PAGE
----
Published: October 30, 2016, 6:05 AM
Jan Johnston is the Collection Development Coordinator for the Fort Vancouver Regional Library District. Email her at email@example.com.
Life at my house has been crazy and good this month. Crazy because my husband and I adopted a kitten and good because he’s so flippin’ adorable! Our fuzzy 3-month-old has been dubbed Dewey. (How could this nerdy librarian not name him Dewey? It’s kind of a requirement.) And in less than three weeks he has assumed full control of the Johnston household. This does not sit well with our other cat, Gracie, but she is becoming wise to his ways and exerts a firm parental-like paw when necessary. Despite Gracie’s irritation, we can tell that Dewey Dactyl (he has extra toes which raises the cute factor to the power of infinity) will be a fun if somewhat annoying companion for our mature cat-girl, so kittenhood is worth enduring — for all of us.
Perhaps you or someone you know is in the throes of raising a kitten or a puppy, or maybe you’re just in the “thinking” stage of pet adoption. Caring for a pet can be a wonderful, fulfilling experience, but it should never be taken lightly. Animals, like humans, need the basics — food, water, shelter — but they also need attention and love and health care (and by the way, furry kids won’t be covered under your family’s medical plan; a travesty, to be sure).
If your family has made the commitment to raise another species under your roof, bravo to you, and may I recommend a trip to the library to read up on the care and feeding of furry, feathery or scaly companions. We have oodles of information about caring for pets, so do your current and/or future pet-kids a favor and get informed. A well-placed litter box or a vet-approved chew toy will go a long way toward creating a happy coexistence between man and beast — no matter the species.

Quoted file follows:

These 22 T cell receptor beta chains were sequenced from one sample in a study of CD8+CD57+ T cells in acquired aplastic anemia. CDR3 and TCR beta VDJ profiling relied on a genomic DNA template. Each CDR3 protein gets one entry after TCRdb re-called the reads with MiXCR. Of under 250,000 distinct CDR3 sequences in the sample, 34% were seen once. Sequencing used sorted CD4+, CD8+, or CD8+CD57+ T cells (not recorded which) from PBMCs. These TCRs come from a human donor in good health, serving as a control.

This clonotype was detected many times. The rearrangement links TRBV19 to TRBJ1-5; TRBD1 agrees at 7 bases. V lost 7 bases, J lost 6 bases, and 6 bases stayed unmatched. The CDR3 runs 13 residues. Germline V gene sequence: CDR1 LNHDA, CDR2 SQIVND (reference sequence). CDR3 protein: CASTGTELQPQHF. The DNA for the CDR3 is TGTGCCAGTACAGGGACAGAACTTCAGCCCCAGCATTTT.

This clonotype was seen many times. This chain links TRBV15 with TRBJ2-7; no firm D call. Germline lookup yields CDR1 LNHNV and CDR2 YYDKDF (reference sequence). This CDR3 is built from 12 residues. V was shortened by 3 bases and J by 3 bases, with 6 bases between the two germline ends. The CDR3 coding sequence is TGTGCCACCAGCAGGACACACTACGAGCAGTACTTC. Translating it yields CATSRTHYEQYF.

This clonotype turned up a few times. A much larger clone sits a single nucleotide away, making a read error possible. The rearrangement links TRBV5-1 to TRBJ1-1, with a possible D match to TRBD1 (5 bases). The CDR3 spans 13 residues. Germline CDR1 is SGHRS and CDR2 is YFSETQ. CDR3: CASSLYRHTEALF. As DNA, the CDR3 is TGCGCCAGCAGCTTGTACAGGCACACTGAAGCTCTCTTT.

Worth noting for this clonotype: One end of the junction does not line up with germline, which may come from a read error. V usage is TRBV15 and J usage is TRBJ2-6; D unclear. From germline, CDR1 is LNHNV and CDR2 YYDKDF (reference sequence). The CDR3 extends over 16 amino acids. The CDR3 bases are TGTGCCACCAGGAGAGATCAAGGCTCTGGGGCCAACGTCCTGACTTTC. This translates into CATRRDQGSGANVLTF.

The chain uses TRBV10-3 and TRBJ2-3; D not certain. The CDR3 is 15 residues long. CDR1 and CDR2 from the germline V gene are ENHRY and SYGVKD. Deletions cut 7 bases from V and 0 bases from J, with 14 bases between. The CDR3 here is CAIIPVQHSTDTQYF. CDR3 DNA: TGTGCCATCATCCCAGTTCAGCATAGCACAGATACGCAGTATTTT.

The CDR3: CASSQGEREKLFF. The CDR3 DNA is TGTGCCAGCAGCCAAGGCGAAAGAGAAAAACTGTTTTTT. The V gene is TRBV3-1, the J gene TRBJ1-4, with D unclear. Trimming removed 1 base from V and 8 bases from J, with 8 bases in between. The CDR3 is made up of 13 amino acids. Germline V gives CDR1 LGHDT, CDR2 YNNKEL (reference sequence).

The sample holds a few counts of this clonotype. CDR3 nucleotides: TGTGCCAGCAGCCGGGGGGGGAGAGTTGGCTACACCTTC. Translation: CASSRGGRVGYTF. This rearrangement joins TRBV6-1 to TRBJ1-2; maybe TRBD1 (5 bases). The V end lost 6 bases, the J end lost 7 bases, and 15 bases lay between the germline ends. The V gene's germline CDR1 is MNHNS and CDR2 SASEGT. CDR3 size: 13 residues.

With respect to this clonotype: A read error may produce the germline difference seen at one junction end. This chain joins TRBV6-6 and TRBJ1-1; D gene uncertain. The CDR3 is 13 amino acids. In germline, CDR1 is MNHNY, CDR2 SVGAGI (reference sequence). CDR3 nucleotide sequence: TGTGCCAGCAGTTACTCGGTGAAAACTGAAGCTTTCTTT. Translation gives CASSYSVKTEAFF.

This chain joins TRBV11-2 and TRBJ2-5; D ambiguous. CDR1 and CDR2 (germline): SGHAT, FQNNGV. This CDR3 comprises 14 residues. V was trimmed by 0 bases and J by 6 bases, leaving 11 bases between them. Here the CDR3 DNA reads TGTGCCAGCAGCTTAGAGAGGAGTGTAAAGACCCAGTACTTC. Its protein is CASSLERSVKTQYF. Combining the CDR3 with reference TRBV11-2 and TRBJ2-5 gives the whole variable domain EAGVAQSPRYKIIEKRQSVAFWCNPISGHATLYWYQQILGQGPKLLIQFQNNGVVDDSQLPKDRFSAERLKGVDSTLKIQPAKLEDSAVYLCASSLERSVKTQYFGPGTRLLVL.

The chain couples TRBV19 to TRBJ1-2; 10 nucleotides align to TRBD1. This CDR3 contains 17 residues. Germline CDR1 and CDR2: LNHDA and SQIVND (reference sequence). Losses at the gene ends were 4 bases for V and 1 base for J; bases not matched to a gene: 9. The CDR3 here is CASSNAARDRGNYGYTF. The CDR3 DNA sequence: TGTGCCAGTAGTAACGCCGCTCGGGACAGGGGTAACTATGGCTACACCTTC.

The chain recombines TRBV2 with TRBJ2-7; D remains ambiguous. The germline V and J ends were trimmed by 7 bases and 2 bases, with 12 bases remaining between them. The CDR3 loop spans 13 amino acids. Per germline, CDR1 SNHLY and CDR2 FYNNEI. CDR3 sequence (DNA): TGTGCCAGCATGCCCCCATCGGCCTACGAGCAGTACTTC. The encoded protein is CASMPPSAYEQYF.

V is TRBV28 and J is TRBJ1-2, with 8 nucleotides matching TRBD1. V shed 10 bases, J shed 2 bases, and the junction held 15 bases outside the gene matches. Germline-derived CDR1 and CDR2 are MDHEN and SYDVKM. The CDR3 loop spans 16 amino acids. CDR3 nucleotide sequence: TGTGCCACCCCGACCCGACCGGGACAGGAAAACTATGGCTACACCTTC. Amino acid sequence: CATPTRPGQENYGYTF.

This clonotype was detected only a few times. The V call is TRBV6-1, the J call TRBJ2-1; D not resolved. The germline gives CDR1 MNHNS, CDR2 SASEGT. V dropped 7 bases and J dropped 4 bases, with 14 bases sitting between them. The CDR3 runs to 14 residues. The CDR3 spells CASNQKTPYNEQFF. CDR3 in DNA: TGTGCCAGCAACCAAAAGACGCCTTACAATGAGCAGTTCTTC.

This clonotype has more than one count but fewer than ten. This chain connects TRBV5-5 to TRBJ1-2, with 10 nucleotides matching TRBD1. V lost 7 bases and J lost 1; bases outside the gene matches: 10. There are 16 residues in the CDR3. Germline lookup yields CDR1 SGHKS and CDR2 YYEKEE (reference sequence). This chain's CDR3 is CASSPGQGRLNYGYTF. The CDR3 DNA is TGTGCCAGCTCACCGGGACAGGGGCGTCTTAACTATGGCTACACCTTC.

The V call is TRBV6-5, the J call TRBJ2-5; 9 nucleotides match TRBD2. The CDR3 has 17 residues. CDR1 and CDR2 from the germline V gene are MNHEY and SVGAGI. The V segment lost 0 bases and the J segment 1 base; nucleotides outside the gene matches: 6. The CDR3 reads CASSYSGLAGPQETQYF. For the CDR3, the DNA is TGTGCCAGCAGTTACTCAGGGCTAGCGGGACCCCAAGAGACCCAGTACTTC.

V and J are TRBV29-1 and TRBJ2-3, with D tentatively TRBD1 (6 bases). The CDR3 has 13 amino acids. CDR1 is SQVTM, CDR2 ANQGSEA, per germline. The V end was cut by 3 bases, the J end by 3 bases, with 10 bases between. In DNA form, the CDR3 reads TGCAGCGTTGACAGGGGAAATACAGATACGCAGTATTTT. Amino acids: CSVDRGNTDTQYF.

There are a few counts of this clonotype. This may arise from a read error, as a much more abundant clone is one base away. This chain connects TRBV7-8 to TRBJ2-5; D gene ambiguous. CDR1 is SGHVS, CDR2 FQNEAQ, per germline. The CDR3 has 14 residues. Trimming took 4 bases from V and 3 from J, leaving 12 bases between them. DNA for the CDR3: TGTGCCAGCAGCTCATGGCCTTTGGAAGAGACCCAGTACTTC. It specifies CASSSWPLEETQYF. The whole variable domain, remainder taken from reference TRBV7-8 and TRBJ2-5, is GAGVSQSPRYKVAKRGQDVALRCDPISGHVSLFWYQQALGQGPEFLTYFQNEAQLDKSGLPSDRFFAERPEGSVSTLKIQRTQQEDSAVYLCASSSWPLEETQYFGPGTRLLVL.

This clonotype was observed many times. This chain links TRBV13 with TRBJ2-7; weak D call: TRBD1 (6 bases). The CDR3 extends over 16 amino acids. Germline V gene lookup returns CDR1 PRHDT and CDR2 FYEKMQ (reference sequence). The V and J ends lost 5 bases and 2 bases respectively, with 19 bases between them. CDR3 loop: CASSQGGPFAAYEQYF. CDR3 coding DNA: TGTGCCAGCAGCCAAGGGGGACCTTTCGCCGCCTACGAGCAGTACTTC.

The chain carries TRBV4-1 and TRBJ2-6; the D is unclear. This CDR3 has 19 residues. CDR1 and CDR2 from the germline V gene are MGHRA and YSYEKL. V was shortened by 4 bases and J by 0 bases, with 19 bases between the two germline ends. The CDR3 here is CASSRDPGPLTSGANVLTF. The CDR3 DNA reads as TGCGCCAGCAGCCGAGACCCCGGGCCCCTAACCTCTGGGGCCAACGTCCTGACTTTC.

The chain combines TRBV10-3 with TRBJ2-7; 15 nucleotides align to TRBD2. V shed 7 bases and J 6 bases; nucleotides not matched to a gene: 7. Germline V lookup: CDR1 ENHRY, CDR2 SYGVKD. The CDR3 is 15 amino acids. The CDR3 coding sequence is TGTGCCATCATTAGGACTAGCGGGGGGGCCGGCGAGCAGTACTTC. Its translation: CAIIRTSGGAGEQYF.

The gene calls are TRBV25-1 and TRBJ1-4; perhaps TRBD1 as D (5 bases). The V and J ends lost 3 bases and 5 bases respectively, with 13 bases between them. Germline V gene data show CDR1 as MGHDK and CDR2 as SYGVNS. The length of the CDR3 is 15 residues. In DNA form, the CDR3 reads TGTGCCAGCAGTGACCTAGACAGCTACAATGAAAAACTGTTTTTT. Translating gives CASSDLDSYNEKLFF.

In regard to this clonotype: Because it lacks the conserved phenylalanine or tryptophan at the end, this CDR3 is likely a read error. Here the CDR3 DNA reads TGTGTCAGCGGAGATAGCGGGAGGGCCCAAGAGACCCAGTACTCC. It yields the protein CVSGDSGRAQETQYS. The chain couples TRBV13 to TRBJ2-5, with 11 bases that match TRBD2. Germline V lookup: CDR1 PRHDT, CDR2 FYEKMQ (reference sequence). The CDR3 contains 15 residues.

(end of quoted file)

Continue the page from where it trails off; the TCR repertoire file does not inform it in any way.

• “The Complete Cat’s Meow: Everything You Need to Know about Caring for Your Cat,” by Darlene Arden. Watch out, Dewey. With the help of this book, and Gracie’s vast experience as a cat, we’ll rein in your cuteness in no time. Not.
• “Dinner Pawsible: A Cookbook of Nutritious, Homemade Meals for Cats and Dogs,” by Cathy Alinovi. I haven’t ventured into the world of homemade cat food, but I know what to read if I do. Or, maybe I can teach Dewey how to make his own food. Right.
• “Giggle’s Guide to Caring for Your Gerbils,” by Isabel Thomas. In this kids’ nonfiction book, a gerbil named Giggle helps youngsters learn the ABC’s (and G’s!) of raising gerbils. Dewey doesn’t even know what a gerbil is, but he told me that he loves them. He’d love them to death, I’m afraid.
• “Kids Top 10 Pet Reptiles and Amphibians,” by Ann Gaines. In my world, reptiles and amphibians belong outside, but in your world, you might have to indulge your little one’s desire to bring the outdoors in. Take a deep breath and keep that aquarium tightly sealed. Sorry, Dewey — no snakes for you.
• “Learning to Care for a Bird,” by Felicia Lowenstein Niven. Another children’s pet guide but this time for families ready to embrace a winged friend. Dewey keeps trying to invite a couple of chickadees into the house (by way of paw signals through the bedroom window), but no luck so far.
• “My Old Dog: Rescued Pets with Remarkable Second Acts,” by Laura T. Coffey. Adopting an older pet pretty much guarantees you a seat in heaven, in my opinion, so please keep the older guys and gals in mind when considering a new pet. Our 8-year-old cat, Gracie, probably wishes for a calmer, more mature cat pal, but truth be told, she’s pretty smitten with kitten Dewey.
• “Puppy Bible: The Ultimate Week-by-Week Guide to Raising Your Puppy,” by Claire Arrowsmith. If you’re a puppy parent right now, bless your heart. I’ll bet life is crazy and good for you, too, and maybe slightly out of control. A bit of puppy-raising wisdom might come in handy for frazzled owners, so consider spending some quiet time (if you have any!) reading the “Puppy Bible.” No puppies for me, though. Wrestling with wiggle-worm Dewey and all his extra toes keeps me dog-tired as it is.
Jan Johnston is the collection development coordinator for the Fort Vancouver Regional Library District. Email her at firstname.lastname@example.org.